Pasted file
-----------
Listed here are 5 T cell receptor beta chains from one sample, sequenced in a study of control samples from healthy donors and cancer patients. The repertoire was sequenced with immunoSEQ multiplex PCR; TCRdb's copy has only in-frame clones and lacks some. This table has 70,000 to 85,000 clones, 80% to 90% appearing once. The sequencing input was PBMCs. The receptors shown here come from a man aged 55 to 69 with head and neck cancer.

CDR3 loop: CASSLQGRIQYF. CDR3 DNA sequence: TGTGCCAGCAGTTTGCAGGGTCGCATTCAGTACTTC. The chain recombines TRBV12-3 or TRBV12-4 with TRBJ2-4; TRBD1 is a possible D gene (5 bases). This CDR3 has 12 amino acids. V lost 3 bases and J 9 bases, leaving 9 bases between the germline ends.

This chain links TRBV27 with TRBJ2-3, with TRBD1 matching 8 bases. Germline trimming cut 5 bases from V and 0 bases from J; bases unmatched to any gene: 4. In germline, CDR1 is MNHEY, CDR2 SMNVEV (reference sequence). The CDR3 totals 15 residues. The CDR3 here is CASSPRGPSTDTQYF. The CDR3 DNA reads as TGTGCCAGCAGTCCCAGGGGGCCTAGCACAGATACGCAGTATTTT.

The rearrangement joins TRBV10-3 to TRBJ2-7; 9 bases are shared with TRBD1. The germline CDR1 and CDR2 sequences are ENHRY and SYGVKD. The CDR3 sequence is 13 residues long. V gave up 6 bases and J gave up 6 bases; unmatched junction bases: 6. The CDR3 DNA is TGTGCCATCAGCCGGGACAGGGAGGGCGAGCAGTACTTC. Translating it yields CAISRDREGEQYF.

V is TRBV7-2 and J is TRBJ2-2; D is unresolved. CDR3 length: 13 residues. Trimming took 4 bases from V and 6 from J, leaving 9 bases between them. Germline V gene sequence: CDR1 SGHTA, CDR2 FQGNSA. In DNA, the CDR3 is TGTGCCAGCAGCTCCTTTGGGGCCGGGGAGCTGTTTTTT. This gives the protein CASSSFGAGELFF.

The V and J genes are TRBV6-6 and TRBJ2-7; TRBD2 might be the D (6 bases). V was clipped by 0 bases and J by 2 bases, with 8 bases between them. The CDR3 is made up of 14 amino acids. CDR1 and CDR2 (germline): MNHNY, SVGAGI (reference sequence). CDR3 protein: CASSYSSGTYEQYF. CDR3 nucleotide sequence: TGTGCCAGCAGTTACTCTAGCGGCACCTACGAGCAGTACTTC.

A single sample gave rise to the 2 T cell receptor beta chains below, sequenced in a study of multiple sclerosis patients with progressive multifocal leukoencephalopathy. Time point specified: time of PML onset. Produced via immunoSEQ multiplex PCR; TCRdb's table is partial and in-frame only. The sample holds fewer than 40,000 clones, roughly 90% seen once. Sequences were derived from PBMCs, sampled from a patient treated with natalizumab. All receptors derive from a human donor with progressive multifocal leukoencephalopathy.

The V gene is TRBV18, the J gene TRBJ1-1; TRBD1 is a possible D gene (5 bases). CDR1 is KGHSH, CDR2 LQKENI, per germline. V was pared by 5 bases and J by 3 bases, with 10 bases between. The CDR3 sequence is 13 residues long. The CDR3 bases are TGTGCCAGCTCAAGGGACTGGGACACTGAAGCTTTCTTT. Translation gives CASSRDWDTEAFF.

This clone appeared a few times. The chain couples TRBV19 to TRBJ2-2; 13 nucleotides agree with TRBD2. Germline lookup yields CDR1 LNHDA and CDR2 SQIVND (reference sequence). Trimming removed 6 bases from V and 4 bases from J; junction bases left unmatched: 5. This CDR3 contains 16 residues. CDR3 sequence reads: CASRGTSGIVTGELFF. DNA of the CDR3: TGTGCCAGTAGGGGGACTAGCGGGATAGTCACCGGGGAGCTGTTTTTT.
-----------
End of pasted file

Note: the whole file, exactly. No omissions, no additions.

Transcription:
Listed here are 5 T cell receptor beta chains from one sample, sequenced in a study of control samples from healthy donors and cancer patients. The repertoire was sequenced with immunoSEQ multiplex PCR; TCRdb's copy has only in-frame clones and lacks some. This table has 70,000 to 85,000 clones, 80% to 90% appearing once. The sequencing input was PBMCs. The receptors shown here come from a man aged 55 to 69 with head and neck cancer.

CDR3 loop: CASSLQGRIQYF. CDR3 DNA sequence: TGTGCCAGCAGTTTGCAGGGTCGCATTCAGTACTTC. The chain recombines TRBV12-3 or TRBV12-4 with TRBJ2-4; TRBD1 is a possible D gene (5 bases). This CDR3 has 12 amino acids. V lost 3 bases and J 9 bases, leaving 9 bases between the germline ends.

This chain links TRBV27 with TRBJ2-3, with TRBD1 matching 8 bases. Germline trimming cut 5 bases from V and 0 bases from J; bases unmatched to any gene: 4. In germline, CDR1 is MNHEY, CDR2 SMNVEV (reference sequence). The CDR3 totals 15 residues. The CDR3 here is CASSPRGPSTDTQYF. The CDR3 DNA reads as TGTGCCAGCAGTCCCAGGGGGCCTAGCACAGATACGCAGTATTTT.

The rearrangement joins TRBV10-3 to TRBJ2-7; 9 bases are shared with TRBD1. The germline CDR1 and CDR2 sequences are ENHRY and SYGVKD. The CDR3 sequence is 13 residues long. V gave up 6 bases and J gave up 6 bases; unmatched junction bases: 6. The CDR3 DNA is TGTGCCATCAGCCGGGACAGGGAGGGCGAGCAGTACTTC. Translating it yields CAISRDREGEQYF.

V is TRBV7-2 and J is TRBJ2-2; D is unresolved. CDR3 length: 13 residues. Trimming took 4 bases from V and 6 from J, leaving 9 bases between them. Germline V gene sequence: CDR1 SGHTA, CDR2 FQGNSA. In DNA, the CDR3 is TGTGCCAGCAGCTCCTTTGGGGCCGGGGAGCTGTTTTTT. This gives the protein CASSSFGAGELFF.

The V and J genes are TRBV6-6 and TRBJ2-7; TRBD2 might be the D (6 bases). V was clipped by 0 bases and J by 2 bases, with 8 bases between them. The CDR3 is made up of 14 amino acids. CDR1 and CDR2 (germline): MNHNY, SVGAGI (reference sequence). CDR3 protein: CASSYSSGTYEQYF. CDR3 nucleotide sequence: TGTGCCAGCAGTTACTCTAGCGGCACCTACGAGCAGTACTTC.

A single sample gave rise to the 2 T cell receptor beta chains below, sequenced in a study of multiple sclerosis patients with progressive multifocal leukoencephalopathy. Time point specified: time of PML onset. Produced via immunoSEQ multiplex PCR; TCRdb's table is partial and in-frame only. The sample holds fewer than 40,000 clones, roughly 90% seen once. Sequences were derived from PBMCs, sampled from a patient treated with natalizumab. All receptors derive from a human donor with progressive multifocal leukoencephalopathy.

The V gene is TRBV18, the J gene TRBJ1-1; TRBD1 is a possible D gene (5 bases). CDR1 is KGHSH, CDR2 LQKENI, per germline. V was pared by 5 bases and J by 3 bases, with 10 bases between. The CDR3 sequence is 13 residues long. The CDR3 bases are TGTGCCAGCTCAAGGGACTGGGACACTGAAGCTTTCTTT. Translation gives CASSRDWDTEAFF.

This clone appeared a few times. The chain couples TRBV19 to TRBJ2-2; 13 nucleotides agree with TRBD2. Germline lookup yields CDR1 LNHDA and CDR2 SQIVND (reference sequence). Trimming removed 6 bases from V and 4 bases from J; junction bases left unmatched: 5. This CDR3 contains 16 residues. CDR3 sequence reads: CASRGTSGIVTGELFF. DNA of the CDR3: TGTGCCAGTAGGGGGACTAGCGGGATAGTCACCGGGGAGCTGTTTTTT.